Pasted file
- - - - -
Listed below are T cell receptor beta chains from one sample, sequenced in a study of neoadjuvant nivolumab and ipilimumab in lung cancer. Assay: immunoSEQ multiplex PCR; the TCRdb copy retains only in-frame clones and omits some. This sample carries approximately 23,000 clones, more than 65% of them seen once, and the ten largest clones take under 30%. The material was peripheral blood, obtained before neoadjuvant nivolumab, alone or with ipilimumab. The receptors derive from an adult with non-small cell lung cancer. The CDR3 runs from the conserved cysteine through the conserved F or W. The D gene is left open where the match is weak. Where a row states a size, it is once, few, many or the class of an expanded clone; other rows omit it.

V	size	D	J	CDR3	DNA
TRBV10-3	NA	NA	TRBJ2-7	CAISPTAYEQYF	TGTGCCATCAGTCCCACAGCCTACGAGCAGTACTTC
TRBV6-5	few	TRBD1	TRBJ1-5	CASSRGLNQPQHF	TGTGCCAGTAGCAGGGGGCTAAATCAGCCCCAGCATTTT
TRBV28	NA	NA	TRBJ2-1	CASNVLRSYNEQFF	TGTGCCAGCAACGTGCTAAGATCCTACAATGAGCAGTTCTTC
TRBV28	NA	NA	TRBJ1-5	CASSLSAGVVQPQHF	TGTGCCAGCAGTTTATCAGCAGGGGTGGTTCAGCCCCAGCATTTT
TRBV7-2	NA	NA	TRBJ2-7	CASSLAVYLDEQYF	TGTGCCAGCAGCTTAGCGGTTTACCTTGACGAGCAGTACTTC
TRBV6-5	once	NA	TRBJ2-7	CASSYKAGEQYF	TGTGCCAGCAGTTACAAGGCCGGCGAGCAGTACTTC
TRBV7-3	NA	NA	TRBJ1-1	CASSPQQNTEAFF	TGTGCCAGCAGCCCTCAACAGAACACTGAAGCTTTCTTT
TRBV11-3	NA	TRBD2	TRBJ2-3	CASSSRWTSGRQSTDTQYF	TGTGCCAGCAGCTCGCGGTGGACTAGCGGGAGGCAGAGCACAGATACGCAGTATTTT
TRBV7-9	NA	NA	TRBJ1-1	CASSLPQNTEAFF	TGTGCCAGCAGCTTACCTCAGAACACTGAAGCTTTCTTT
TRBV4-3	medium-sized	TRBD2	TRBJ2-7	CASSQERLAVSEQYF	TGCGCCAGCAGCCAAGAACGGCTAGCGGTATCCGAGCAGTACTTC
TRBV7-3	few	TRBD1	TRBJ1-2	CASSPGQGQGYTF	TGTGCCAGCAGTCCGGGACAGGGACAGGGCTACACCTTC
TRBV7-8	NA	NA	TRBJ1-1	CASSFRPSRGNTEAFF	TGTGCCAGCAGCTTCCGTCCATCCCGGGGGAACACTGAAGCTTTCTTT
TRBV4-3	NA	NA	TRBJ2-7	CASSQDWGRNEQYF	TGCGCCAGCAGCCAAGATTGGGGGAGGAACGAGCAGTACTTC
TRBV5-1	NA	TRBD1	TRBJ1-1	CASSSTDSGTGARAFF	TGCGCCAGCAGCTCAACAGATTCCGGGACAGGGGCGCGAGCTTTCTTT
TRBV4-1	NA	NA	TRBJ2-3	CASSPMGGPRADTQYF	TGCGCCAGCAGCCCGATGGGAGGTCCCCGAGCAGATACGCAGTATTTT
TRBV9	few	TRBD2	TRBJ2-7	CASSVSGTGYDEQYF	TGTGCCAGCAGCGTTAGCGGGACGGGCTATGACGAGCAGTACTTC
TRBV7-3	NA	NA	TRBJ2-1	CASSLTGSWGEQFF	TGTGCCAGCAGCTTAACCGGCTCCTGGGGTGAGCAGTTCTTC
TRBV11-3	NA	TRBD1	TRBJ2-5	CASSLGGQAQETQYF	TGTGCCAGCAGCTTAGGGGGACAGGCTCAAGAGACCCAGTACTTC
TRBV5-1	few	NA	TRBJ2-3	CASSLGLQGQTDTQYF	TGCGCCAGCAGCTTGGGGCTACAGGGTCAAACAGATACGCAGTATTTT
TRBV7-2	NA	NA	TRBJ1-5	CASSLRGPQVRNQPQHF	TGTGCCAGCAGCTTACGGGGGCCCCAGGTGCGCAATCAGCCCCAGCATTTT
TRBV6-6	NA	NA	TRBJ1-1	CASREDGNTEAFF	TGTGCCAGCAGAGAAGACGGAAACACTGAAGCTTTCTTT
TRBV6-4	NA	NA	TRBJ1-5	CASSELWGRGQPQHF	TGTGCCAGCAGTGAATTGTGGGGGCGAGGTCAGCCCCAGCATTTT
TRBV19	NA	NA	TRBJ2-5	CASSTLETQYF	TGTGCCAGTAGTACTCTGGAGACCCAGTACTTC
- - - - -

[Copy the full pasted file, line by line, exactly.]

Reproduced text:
Listed below are T cell receptor beta chains from one sample, sequenced in a study of neoadjuvant nivolumab and ipilimumab in lung cancer. Assay: immunoSEQ multiplex PCR; the TCRdb copy retains only in-frame clones and omits some. This sample carries approximately 23,000 clones, more than 65% of them seen once, and the ten largest clones take under 30%. The material was peripheral blood, obtained before neoadjuvant nivolumab, alone or with ipilimumab. The receptors derive from an adult with non-small cell lung cancer. The CDR3 runs from the conserved cysteine through the conserved F or W. The D gene is left open where the match is weak. Where a row states a size, it is once, few, many or the class of an expanded clone; other rows omit it.

V	size	D	J	CDR3	DNA
TRBV10-3	NA	NA	TRBJ2-7	CAISPTAYEQYF	TGTGCCATCAGTCCCACAGCCTACGAGCAGTACTTC
TRBV6-5	few	TRBD1	TRBJ1-5	CASSRGLNQPQHF	TGTGCCAGTAGCAGGGGGCTAAATCAGCCCCAGCATTTT
TRBV28	NA	NA	TRBJ2-1	CASNVLRSYNEQFF	TGTGCCAGCAACGTGCTAAGATCCTACAATGAGCAGTTCTTC
TRBV28	NA	NA	TRBJ1-5	CASSLSAGVVQPQHF	TGTGCCAGCAGTTTATCAGCAGGGGTGGTTCAGCCCCAGCATTTT
TRBV7-2	NA	NA	TRBJ2-7	CASSLAVYLDEQYF	TGTGCCAGCAGCTTAGCGGTTTACCTTGACGAGCAGTACTTC
TRBV6-5	once	NA	TRBJ2-7	CASSYKAGEQYF	TGTGCCAGCAGTTACAAGGCCGGCGAGCAGTACTTC
TRBV7-3	NA	NA	TRBJ1-1	CASSPQQNTEAFF	TGTGCCAGCAGCCCTCAACAGAACACTGAAGCTTTCTTT
TRBV11-3	NA	TRBD2	TRBJ2-3	CASSSRWTSGRQSTDTQYF	TGTGCCAGCAGCTCGCGGTGGACTAGCGGGAGGCAGAGCACAGATACGCAGTATTTT
TRBV7-9	NA	NA	TRBJ1-1	CASSLPQNTEAFF	TGTGCCAGCAGCTTACCTCAGAACACTGAAGCTTTCTTT
TRBV4-3	medium-sized	TRBD2	TRBJ2-7	CASSQERLAVSEQYF	TGCGCCAGCAGCCAAGAACGGCTAGCGGTATCCGAGCAGTACTTC
TRBV7-3	few	TRBD1	TRBJ1-2	CASSPGQGQGYTF	TGTGCCAGCAGTCCGGGACAGGGACAGGGCTACACCTTC
TRBV7-8	NA	NA	TRBJ1-1	CASSFRPSRGNTEAFF	TGTGCCAGCAGCTTCCGTCCATCCCGGGGGAACACTGAAGCTTTCTTT
TRBV4-3	NA	NA	TRBJ2-7	CASSQDWGRNEQYF	TGCGCCAGCAGCCAAGATTGGGGGAGGAACGAGCAGTACTTC
TRBV5-1	NA	TRBD1	TRBJ1-1	CASSSTDSGTGARAFF	TGCGCCAGCAGCTCAACAGATTCCGGGACAGGGGCGCGAGCTTTCTTT
TRBV4-1	NA	NA	TRBJ2-3	CASSPMGGPRADTQYF	TGCGCCAGCAGCCCGATGGGAGGTCCCCGAGCAGATACGCAGTATTTT
TRBV9	few	TRBD2	TRBJ2-7	CASSVSGTGYDEQYF	TGTGCCAGCAGCGTTAGCGGGACGGGCTATGACGAGCAGTACTTC
TRBV7-3	NA	NA	TRBJ2-1	CASSLTGSWGEQFF	TGTGCCAGCAGCTTAACCGGCTCCTGGGGTGAGCAGTTCTTC
TRBV11-3	NA	TRBD1	TRBJ2-5	CASSLGGQAQETQYF	TGTGCCAGCAGCTTAGGGGGACAGGCTCAAGAGACCCAGTACTTC
TRBV5-1	few	NA	TRBJ2-3	CASSLGLQGQTDTQYF	TGCGCCAGCAGCTTGGGGCTACAGGGTCAAACAGATACGCAGTATTTT
TRBV7-2	NA	NA	TRBJ1-5	CASSLRGPQVRNQPQHF	TGTGCCAGCAGCTTACGGGGGCCCCAGGTGCGCAATCAGCCCCAGCATTTT
TRBV6-6	NA	NA	TRBJ1-1	CASREDGNTEAFF	TGTGCCAGCAGAGAAGACGGAAACACTGAAGCTTTCTTT
TRBV6-4	NA	NA	TRBJ1-5	CASSELWGRGQPQHF	TGTGCCAGCAGTGAATTGTGGGGGCGAGGTCAGCCCCAGCATTTT
TRBV19	NA	NA	TRBJ2-5	CASSTLETQYF	TGTGCCAGTAGTACTCTGGAGACCCAGTACTTC